The colony was created as a moneymaking effort for the Dutch West India Company who wanted to profit from the fur trade. They were not concerned with settling the land and planting crops; they aimed for self-sufficiency in order to keep up trade. A small group of Dutch traders settled in the west bank of the Hudson River. They lived in unnecessary fear of the Lenni Lenape, and attacked them in 1643, sparking a war that lasted nearly two years. In 1660, the Dutch decided to build further into New Jersey, hoping to create a safer and more stable community. They founded Bergen, which is now Jersey City, and it became New Jersey's first town. New Netherland grew tremendously throughout the 1650s due to a surge in immigration and the takeover of New Sweden.

          Some Swedes and Finns were among the Dutch of New Netherland. The Swedes, following the Dutch example, created their own colony in New Jersey. They too wanted to capitalize on trade in the New World, but were less successful. Their settlement lasted from 1638 to 1655 before being conquered by the Dutch. The Swedes and Finns of New Sweden remained after the takeover, adding ethnic diversity to the region.


The English Take Control

          In 1664, King Charles II had given the Duke of York, his brother, a tract of land between the Connecticut and Delaware Rivers. This consisted of New Netherland. The Duke sent a fleet to take over the land from the Dutch, and they were successful. The Dutch surrendered New Netherland to the English as peacefully as the Swedes had surrendered New Sweden to the Dutch. New Netherland became New York and the land was separated into two sections. Governor Nicolls allowed Quaker and Baptist refugees from the religiously hostile New England colonies to settle on the newly acquired land. Meanwhile, the Duke of York had named the land New Jersey and leased it to two friends, Lord John Berkeley and Sir George Carteret. These men became the proprietors of the land, empowering them to choose the governor and make other decisions from England. Governor Nicolls was outraged by the Duke's giveaway and resigned. Philip Carteret, a relative of Sir George Carteret, became governor.

         Governor Carteret was not well received by the Baptist and Quaker colonists. They did not like his aristocratic appointment or the feudalistic practices of his rule. Carteret became increasingly unpopular and returned to England to be reconfirmed of his power. His trip was successful and he returned with a new set of rules. Among the new regulations was the declaration that any of the former governor's land grants were declared null and void, anyone who did not have a land title from the proprietors could lose their land, and anyone who refused to pay quitrents (a land tax of feudal custom) could have their land seized. Also, it was declared that only the governor could charter towns, establish courts, appoint officials, and sell unpurchased land. The new power gave a boost to Governor Carteret's confidence and authority, but it was short-lived. Rivalry between New York and New Jersey was growing in the years of Carteret's rule. The Governor of New York, Sir Edmund Andros, had much contempt for New Jersey because he saw it as the Duke's giveaway, and he wanted control of it. Much like a bully, Andros claimed all the waters between the two colonies and taxed New Jersey to use them. This infuriated Carteret and he refused to pay. The matter was taken to England, where it was declared in Carteret's favor, but Andros had the final word when he sent a brut squad to attack Carteret, eventually leading to his death in 1684.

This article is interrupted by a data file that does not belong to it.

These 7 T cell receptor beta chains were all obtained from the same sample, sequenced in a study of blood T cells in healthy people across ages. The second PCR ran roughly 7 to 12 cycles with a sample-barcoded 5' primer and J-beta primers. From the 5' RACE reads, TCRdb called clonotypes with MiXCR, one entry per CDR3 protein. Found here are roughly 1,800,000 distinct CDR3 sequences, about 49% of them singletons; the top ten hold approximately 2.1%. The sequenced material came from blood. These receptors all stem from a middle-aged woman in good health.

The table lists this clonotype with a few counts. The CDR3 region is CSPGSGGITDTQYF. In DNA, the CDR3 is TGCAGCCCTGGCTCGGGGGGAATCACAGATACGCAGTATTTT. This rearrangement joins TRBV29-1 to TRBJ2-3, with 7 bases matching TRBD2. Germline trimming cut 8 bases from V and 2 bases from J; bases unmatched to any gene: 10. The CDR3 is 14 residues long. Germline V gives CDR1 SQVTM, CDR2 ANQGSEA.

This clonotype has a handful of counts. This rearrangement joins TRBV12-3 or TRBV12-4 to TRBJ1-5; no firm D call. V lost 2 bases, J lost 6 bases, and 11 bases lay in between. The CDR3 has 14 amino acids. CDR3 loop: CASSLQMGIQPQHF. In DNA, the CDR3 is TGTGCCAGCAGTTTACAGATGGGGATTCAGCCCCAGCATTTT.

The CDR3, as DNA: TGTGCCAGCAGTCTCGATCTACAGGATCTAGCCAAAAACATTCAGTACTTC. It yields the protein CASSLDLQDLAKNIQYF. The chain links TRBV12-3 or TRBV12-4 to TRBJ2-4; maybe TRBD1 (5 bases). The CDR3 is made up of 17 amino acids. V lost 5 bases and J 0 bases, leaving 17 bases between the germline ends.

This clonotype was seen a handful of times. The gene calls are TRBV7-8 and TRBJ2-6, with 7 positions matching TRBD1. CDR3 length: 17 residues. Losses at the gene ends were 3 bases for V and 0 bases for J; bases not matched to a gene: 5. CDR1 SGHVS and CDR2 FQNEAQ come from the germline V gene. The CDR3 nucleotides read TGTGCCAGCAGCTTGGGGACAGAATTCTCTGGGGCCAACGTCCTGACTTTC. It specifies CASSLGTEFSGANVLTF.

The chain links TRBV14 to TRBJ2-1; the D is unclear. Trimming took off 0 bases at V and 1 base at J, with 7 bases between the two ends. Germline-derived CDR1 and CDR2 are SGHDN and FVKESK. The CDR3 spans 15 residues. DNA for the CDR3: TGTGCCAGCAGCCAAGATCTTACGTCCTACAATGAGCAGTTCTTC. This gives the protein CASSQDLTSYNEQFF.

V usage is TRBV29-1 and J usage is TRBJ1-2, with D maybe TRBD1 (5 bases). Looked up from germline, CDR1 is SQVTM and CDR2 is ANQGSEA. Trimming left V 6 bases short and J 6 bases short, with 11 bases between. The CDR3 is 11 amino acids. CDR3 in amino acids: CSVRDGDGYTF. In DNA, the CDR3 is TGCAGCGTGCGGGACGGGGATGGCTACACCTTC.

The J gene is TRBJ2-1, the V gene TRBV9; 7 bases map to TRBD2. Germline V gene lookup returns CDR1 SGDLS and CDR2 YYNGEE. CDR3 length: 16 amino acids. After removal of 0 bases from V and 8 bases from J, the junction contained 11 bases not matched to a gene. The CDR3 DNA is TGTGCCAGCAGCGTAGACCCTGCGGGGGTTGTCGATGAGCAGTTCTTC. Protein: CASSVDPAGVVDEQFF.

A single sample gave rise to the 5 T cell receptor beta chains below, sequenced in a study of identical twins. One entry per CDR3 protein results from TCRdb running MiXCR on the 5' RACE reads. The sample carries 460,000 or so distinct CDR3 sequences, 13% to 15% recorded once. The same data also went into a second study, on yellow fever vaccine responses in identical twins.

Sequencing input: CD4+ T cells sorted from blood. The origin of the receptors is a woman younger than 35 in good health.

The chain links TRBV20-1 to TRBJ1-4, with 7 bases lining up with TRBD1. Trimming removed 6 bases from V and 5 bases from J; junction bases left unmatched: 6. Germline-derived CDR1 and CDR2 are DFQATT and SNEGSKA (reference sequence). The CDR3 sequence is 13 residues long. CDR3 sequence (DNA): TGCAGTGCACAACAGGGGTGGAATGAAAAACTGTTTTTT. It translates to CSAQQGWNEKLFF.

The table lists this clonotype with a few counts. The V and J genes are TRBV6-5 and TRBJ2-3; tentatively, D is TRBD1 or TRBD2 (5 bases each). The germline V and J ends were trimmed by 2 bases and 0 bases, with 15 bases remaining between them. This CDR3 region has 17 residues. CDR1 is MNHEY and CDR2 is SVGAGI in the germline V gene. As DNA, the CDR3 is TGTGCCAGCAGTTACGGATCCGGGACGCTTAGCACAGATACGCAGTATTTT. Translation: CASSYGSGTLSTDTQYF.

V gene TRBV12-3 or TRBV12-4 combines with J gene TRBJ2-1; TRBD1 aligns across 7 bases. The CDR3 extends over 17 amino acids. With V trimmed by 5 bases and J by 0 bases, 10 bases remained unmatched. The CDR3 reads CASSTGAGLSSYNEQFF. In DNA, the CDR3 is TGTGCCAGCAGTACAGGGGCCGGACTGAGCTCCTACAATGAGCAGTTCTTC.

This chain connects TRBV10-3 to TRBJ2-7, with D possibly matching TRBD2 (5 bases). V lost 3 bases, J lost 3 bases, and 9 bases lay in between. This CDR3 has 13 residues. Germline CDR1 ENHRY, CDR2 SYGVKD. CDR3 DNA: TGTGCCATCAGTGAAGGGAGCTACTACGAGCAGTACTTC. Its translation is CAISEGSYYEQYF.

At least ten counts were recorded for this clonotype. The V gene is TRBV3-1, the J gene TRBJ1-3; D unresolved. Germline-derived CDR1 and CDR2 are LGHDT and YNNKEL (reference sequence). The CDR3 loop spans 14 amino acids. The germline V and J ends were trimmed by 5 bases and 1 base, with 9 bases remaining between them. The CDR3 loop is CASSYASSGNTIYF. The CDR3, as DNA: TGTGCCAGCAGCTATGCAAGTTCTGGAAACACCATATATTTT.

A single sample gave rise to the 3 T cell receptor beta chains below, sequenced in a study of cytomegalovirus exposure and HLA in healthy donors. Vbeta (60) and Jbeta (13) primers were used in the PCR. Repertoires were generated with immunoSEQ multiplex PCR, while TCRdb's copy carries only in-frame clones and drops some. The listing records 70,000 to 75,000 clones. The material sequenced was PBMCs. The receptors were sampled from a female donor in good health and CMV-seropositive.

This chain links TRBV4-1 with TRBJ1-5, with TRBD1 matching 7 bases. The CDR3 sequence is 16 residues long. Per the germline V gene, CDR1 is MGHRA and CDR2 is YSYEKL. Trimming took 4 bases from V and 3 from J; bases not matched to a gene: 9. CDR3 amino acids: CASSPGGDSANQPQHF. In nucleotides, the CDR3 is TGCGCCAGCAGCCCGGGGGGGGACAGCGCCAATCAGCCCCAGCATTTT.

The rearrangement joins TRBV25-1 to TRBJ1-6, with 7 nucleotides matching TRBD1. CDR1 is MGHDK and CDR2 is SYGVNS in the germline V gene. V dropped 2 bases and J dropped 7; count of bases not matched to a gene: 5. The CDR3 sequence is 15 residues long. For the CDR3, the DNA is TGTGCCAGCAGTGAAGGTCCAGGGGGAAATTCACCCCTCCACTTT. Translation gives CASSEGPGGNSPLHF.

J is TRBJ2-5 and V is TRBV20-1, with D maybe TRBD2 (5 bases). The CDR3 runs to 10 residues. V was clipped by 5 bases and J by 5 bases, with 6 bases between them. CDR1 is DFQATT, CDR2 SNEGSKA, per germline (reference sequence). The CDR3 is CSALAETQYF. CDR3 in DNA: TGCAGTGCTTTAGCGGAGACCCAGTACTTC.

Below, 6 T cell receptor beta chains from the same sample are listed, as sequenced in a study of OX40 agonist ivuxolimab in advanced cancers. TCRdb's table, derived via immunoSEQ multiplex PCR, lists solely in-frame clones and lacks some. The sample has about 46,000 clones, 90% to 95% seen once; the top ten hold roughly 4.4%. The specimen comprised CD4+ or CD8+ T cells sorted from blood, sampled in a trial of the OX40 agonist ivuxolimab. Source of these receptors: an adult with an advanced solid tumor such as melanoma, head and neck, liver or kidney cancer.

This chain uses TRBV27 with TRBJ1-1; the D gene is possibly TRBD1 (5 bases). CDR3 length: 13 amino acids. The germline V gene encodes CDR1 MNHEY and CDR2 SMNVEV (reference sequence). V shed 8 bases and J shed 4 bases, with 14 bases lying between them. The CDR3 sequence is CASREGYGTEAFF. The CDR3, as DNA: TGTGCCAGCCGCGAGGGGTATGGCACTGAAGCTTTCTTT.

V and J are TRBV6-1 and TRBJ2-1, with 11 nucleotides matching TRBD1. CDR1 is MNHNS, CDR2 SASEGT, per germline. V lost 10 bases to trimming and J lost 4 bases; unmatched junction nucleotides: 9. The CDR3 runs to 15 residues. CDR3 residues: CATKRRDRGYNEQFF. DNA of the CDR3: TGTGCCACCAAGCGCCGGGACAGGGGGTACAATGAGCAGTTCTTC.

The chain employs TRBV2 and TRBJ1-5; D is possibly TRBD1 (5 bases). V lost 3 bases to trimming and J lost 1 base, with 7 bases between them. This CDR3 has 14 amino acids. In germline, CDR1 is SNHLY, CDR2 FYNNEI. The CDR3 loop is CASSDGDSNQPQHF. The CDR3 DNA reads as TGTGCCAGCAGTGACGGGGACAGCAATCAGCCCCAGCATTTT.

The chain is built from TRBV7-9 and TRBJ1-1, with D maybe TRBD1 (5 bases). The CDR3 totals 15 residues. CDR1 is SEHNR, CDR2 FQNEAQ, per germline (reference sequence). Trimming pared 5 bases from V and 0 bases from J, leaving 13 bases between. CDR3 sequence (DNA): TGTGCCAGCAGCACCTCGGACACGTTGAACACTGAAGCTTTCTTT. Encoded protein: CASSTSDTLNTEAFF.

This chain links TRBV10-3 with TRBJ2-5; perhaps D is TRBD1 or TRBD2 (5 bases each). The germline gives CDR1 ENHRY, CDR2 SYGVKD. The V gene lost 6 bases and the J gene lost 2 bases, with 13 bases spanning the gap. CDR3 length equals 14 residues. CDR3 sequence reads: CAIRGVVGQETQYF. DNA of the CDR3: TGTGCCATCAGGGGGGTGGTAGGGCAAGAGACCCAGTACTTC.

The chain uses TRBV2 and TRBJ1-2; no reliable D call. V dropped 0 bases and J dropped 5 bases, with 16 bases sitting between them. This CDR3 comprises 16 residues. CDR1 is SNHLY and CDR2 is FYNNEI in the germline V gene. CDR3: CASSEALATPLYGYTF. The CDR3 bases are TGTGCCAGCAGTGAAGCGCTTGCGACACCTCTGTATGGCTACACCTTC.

Before Carteret's death, New Jersey had been divided in two; West Jersey and East Jersey. One of the original proprietors, Lord John Berkeley, sold his land to two Quakers, strengthening the Quakers' presence and power. The Quakers flourished and bought East Jersey from Sir Carteret's widow in 1680. East and West Jersey had many quarrels about governorship and land. It was especially hard when the governors would not leave England to rule. The people of New Jersey thought that the ascension of the Duke of York (King James II) to the throne would bring some stability to the region, but they were disappointed when his overthrow in 1689 brought Protestant rule back to the throne, and possibly the return of the proprietors. The citizens' fear of the proprietors and the fear of New York's power prompted them to petition the Queen for direct rule by a royally appointed governor. Queen Anne agreed, combined the two New Jerseys into one, and appointed a royal governor to rule both New Jersey and New York. New Jersey received a governor of its own in 1738. The introduction of direct rule from the crown is what eventually led to the restrictions and angst that culminated into the American Revolution.

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(1) Susan Ditmire, "New Jersey History," <www.usgennet.org/usa/nj/state/NJ-History.htm>


By Rickie Lazzerini
Historian

BA History
University of California, Santa Barbara

Index of Historical Reviews

2006 Rickie Lazzerini, All Rights Reserved
This page may be freely linked to but may not be reproduced
in any form without prior written consent from the author.